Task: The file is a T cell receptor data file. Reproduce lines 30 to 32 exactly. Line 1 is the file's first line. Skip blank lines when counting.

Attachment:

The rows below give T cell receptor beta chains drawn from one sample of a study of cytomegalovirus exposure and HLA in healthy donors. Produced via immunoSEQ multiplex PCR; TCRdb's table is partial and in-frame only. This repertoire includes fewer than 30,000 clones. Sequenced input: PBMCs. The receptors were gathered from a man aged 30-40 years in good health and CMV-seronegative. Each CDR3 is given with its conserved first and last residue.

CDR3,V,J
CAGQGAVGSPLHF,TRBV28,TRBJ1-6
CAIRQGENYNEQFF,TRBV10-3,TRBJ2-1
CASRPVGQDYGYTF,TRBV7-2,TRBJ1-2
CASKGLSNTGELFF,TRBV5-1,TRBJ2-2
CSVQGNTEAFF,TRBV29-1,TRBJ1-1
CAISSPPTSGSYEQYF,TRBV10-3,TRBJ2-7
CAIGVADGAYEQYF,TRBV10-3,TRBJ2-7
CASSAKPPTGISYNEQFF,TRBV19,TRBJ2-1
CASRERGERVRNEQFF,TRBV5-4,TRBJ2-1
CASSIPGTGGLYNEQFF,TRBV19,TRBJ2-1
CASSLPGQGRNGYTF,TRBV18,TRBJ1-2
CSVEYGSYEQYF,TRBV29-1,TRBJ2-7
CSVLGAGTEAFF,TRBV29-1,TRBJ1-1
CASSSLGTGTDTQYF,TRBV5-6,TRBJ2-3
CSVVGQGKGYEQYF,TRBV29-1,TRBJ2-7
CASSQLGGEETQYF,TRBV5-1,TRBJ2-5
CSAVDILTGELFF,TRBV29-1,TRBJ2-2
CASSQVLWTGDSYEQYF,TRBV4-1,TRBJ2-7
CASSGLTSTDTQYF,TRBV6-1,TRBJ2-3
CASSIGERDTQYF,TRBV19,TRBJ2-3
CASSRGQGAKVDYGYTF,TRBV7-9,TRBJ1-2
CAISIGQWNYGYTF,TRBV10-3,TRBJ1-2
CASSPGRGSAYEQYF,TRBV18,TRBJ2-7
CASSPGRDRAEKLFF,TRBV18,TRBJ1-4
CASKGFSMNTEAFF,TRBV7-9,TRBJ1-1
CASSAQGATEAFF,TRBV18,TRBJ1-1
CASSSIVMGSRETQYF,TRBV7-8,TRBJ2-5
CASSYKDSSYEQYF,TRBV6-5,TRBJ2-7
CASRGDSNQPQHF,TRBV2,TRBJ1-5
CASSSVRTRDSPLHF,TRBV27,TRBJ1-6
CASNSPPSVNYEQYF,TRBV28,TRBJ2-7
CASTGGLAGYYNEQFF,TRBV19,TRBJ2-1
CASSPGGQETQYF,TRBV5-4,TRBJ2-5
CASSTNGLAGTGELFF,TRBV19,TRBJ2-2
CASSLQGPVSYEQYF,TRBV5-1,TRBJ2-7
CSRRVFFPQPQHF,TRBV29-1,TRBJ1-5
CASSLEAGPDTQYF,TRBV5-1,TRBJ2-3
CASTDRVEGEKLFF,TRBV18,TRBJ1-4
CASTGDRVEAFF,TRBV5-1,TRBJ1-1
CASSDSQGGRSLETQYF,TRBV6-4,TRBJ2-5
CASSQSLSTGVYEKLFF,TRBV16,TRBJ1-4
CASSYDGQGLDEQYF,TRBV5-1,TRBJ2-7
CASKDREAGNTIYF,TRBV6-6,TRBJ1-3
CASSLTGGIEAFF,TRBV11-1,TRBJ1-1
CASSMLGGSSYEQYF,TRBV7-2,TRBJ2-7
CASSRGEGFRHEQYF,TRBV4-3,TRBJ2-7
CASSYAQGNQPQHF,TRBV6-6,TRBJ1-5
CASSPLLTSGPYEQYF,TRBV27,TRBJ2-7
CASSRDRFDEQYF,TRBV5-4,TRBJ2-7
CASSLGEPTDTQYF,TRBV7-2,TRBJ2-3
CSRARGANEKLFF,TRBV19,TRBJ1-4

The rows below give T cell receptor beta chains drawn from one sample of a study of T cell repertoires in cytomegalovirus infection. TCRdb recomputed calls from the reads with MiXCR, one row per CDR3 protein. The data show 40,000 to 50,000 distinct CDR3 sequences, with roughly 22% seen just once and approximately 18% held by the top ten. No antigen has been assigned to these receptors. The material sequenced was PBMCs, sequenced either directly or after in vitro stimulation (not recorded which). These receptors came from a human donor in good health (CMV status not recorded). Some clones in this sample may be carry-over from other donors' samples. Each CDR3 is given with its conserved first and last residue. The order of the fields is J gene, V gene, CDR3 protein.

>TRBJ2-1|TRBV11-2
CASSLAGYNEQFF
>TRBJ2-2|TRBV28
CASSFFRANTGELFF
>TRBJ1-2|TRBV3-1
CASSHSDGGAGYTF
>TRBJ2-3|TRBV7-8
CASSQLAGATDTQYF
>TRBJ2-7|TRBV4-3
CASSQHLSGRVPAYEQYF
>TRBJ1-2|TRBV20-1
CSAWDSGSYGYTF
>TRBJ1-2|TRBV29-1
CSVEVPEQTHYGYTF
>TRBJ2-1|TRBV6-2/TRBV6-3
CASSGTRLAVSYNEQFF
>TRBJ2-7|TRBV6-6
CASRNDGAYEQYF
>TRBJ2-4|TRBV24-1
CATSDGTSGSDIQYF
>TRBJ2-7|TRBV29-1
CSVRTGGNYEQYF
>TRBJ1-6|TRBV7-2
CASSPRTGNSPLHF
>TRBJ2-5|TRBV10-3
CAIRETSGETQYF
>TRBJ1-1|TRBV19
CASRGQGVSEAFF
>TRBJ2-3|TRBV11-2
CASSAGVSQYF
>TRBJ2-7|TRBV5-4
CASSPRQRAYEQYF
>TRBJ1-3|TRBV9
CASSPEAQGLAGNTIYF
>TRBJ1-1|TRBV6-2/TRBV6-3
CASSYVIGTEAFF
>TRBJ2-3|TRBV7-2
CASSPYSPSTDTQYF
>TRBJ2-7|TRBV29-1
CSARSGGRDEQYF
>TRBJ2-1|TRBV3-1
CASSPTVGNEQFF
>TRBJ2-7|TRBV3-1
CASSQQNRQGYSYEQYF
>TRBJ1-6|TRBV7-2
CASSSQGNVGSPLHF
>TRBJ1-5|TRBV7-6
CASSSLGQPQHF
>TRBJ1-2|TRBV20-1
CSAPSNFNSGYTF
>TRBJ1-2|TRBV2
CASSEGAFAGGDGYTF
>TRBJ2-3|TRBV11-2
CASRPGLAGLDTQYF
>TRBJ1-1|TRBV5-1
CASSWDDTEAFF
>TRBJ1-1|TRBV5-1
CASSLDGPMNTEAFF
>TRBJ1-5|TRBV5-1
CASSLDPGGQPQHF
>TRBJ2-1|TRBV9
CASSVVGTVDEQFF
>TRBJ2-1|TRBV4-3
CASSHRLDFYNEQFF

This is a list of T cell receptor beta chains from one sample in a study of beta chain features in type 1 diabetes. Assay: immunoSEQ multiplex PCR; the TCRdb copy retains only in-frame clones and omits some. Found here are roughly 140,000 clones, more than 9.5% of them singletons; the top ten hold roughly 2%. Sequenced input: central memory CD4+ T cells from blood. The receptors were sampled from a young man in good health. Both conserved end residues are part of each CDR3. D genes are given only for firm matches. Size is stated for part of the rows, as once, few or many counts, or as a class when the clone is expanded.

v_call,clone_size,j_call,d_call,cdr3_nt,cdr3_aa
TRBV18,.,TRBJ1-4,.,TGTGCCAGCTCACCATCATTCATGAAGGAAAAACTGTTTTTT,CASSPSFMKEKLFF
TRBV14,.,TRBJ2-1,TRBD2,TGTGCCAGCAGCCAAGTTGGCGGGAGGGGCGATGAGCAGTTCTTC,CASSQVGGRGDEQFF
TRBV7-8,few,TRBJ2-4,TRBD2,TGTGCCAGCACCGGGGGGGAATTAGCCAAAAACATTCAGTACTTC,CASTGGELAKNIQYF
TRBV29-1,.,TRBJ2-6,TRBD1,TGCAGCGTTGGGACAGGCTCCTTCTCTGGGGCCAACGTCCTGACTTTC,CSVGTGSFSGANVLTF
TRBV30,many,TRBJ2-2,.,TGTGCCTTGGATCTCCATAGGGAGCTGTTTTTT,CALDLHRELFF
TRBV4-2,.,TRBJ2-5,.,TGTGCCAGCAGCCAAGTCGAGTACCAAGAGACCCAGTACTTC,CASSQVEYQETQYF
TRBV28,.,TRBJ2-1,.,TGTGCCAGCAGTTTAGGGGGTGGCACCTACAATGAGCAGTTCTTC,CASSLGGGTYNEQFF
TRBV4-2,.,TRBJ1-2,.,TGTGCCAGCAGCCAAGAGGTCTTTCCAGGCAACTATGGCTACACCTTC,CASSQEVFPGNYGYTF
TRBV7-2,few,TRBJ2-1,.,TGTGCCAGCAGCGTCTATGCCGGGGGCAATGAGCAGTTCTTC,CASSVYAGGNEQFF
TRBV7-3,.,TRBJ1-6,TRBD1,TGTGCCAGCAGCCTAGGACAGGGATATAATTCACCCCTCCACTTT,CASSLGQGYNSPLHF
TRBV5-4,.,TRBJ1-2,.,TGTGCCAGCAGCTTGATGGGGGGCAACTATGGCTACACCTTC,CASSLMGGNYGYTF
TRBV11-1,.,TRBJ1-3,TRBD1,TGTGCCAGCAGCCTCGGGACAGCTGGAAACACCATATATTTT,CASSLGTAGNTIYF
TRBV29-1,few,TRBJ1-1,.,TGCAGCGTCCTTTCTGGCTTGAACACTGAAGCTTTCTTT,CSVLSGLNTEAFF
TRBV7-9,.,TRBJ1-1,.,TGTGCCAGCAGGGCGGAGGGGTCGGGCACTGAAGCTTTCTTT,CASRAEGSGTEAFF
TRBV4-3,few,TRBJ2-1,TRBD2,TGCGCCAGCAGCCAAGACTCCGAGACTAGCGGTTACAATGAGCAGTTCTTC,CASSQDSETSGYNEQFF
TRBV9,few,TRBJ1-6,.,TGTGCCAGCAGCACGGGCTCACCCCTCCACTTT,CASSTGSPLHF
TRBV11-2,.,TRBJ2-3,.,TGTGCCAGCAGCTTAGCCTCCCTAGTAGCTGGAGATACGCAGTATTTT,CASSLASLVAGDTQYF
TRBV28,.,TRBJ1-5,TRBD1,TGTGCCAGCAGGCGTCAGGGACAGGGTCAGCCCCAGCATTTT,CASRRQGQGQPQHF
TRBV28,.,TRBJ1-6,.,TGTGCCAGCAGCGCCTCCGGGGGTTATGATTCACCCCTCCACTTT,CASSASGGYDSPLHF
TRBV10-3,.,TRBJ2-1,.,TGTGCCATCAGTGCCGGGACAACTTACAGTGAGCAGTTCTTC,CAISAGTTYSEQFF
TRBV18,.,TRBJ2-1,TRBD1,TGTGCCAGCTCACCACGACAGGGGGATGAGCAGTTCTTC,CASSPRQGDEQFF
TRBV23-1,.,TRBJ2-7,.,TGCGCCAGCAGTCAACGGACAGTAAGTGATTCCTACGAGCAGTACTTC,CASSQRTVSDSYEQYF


CASSYKDSSYEQYF,TRBV6-5,TRBJ2-7
CASRGDSNQPQHF,TRBV2,TRBJ1-5
CASSSVRTRDSPLHF,TRBV27,TRBJ1-6